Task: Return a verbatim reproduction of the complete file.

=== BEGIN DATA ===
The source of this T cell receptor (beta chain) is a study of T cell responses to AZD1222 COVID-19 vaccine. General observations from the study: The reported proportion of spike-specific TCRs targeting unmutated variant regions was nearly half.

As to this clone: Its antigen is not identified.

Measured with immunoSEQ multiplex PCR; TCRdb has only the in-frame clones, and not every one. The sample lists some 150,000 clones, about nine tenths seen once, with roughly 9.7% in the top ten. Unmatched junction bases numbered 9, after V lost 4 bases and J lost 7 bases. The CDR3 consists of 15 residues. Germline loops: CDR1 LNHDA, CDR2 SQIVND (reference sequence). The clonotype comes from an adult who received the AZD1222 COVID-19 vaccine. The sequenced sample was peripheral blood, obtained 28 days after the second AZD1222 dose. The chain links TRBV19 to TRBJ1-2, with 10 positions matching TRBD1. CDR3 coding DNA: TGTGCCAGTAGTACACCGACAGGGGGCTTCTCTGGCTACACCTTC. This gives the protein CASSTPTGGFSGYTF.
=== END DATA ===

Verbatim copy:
The source of this T cell receptor (beta chain) is a study of T cell responses to AZD1222 COVID-19 vaccine. General observations from the study: The reported proportion of spike-specific TCRs targeting unmutated variant regions was nearly half.

As to this clone: Its antigen is not identified.

Measured with immunoSEQ multiplex PCR; TCRdb has only the in-frame clones, and not every one. The sample lists some 150,000 clones, about nine tenths seen once, with roughly 9.7% in the top ten. Unmatched junction bases numbered 9, after V lost 4 bases and J lost 7 bases. The CDR3 consists of 15 residues. Germline loops: CDR1 LNHDA, CDR2 SQIVND (reference sequence). The clonotype comes from an adult who received the AZD1222 COVID-19 vaccine. The sequenced sample was peripheral blood, obtained 28 days after the second AZD1222 dose. The chain links TRBV19 to TRBJ1-2, with 10 positions matching TRBD1. CDR3 coding DNA: TGTGCCAGTAGTACACCGACAGGGGGCTTCTCTGGCTACACCTTC. This gives the protein CASSTPTGGFSGYTF.